By Anthony Deyal
“Mrs Brown,” the doctor said to the young lady he had just examined, “I have some good news for you.” “I always welcome good news,” the lady said. “However, I need to point out that I am ‘Miss’ Brown and not ‘Mrs’ Brown.” “In that case,” the doctor said, “Miss Brown, I have some bad news for you.” Then there is the time when a man heard a knock on his door, opened it, found a policeman standing there who said, “Sorry sir, it’s your wife. I have some bad news. Looks like she’s been hit by a truck.” The man replied, “She takes great care of the kids and has a fantastic personality though.”
I love “good news-bad news” jokes. They mirror life where few pleasures are without pains and upsides come with downsides for which you cannot always blame either the back- or front-sides. Sometimes, rarely, both sides of the coin come simultaneously but are not greeted with the same pleasure, enthusiasm and delight that accompany other such bed- and earth-shaking moments. For instance, when I was young one of my friends came to me and said abruptly, “I have two pieces of bad news for you.” I told him, “Best combine them.” He paused and then said, “Your girlfriend is cheating on both of us.”
There are also the “Doctor” jokes like the Miss Brown one but with other variations. The Doctor hands the patient some tablets and tells him, “Mr Jones, the bad news is you’re going to have to take one of these tablets every day for the rest of your life.” He paused, “The really bad news is that you only have to take three in all.” I consoled myself with the good news. Even Moses had problems taking his tablets. When he reached the bottom of Mt Sinai, he told the large and anxious gathering, “I have good news and bad news. The good news is that I got Him down to ten. The bad news is, adultery stays.”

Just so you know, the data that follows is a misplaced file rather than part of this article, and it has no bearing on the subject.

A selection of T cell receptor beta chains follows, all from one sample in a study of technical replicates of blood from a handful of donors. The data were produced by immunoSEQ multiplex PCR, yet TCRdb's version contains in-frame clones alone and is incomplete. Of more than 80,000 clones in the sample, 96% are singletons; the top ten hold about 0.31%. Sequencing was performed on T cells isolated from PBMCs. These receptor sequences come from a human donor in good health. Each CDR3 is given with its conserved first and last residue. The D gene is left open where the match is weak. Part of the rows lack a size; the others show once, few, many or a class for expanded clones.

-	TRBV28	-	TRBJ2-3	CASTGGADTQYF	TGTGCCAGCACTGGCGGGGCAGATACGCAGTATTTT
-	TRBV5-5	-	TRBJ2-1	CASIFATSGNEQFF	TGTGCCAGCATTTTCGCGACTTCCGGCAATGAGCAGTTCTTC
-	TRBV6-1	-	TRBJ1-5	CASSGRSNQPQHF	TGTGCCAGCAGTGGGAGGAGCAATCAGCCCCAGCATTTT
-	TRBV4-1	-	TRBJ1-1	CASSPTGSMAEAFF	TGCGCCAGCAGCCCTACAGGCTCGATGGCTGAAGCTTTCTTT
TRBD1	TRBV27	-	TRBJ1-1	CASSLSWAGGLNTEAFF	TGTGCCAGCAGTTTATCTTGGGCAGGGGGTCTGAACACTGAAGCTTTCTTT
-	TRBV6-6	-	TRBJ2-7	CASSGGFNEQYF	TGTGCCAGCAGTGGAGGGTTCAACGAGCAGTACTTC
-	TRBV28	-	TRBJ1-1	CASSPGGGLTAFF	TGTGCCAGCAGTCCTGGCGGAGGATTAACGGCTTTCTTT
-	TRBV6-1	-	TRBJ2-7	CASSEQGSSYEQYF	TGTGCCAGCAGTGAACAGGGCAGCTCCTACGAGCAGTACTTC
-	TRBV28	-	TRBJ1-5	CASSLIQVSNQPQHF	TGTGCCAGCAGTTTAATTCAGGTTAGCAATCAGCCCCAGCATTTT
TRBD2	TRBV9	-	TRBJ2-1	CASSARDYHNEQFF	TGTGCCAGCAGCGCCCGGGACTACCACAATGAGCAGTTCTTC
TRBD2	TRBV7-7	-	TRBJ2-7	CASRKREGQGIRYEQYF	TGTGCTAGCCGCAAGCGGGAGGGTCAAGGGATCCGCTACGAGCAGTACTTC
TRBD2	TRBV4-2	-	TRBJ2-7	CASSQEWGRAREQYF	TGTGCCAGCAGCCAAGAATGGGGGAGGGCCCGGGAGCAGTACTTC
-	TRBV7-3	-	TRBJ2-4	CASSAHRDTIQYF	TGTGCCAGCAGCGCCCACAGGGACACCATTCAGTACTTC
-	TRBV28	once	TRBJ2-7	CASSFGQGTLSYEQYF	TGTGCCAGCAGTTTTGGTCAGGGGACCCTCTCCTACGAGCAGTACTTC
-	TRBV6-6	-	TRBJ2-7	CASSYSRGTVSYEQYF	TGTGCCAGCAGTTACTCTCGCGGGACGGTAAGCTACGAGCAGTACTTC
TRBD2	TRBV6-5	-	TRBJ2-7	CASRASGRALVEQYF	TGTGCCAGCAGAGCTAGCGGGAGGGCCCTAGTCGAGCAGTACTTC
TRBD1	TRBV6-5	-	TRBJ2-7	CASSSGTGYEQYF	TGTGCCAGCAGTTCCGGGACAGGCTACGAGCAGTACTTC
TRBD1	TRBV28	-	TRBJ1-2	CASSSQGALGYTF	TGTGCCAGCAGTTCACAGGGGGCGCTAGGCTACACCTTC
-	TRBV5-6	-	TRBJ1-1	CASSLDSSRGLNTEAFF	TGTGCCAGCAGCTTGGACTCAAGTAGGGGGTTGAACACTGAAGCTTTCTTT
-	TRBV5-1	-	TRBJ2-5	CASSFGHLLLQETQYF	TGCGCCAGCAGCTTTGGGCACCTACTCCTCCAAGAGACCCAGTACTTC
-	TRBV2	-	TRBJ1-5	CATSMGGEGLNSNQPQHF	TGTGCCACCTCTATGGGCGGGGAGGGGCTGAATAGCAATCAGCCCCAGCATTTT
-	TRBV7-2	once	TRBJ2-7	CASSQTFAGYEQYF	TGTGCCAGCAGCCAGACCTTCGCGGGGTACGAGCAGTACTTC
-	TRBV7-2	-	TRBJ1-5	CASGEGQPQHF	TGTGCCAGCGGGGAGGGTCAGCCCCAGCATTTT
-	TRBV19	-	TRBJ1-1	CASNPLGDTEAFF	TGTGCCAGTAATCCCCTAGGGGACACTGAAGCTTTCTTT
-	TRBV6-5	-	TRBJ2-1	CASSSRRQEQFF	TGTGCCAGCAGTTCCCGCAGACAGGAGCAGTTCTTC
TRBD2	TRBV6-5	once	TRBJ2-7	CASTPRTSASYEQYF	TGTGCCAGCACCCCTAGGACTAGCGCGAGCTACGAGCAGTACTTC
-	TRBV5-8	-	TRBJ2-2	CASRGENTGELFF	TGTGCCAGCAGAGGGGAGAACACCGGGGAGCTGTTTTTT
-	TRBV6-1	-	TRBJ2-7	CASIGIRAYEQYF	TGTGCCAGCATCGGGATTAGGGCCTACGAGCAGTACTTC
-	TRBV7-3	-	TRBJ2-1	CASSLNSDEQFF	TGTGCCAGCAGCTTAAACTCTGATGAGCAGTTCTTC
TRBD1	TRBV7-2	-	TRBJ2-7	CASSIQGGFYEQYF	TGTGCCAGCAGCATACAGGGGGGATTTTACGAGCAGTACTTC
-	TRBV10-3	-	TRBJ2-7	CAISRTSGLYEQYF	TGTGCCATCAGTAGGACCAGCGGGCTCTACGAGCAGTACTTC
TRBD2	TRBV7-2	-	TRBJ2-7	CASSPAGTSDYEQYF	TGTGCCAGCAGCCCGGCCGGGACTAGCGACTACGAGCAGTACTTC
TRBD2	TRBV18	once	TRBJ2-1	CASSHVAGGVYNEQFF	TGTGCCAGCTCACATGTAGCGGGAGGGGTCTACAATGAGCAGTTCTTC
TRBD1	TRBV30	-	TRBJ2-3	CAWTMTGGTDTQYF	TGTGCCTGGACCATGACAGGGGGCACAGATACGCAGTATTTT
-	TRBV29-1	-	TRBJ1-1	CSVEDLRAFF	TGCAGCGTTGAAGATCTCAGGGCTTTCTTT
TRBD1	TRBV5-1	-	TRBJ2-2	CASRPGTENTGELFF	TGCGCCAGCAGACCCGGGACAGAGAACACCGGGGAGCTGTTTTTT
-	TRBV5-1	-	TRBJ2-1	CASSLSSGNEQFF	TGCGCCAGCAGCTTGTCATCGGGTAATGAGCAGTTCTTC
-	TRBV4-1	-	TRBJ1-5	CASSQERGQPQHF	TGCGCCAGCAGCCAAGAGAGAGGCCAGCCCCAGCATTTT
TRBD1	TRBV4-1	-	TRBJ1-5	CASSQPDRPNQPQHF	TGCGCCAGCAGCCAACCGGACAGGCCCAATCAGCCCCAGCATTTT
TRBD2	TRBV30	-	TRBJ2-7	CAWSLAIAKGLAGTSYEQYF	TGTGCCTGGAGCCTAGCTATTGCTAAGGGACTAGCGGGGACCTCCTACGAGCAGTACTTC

Which brings us to Donald Trump. The good news is that he was instrumental in getting the Warp Speed project going and so expedited the production of anti-COVID vaccines. However, the scientific head of the operation, Moncef Slaoui, may have “punknowingly” vowed that “he will quit if politics trumps science.” The bad news is that in the meantime Trump and his initial condemnation of masks, his refusal to wear and support them at all times, his lies about guaranteed cures, and his refusal to concede the election to the overwhelming winner, Joe Biden, have been (and will be) seen as the cause of millions more people getting infected and many of them dying.
In many ways Trump has already Trumped science and the previously sacrosanct. On Wednesday this week, November 18, there were 11,698,124 registered or known COVID cases in the US with about two percent of them dying. There were only about 7 million recoveries. Nature Medicine predicts that by the time Joe Biden takes over on January 20 and hopefully settles in by February 28, 2021, at least 511,373 US citizens would have died from the virus.
Despite this, what continues to amaze me is how we humans use humour to cope with issues like COVID which, initially, was only bad news and now, even the good news is taking a while and will continue to lurk in the wings until Trump removes himself or is removed from office.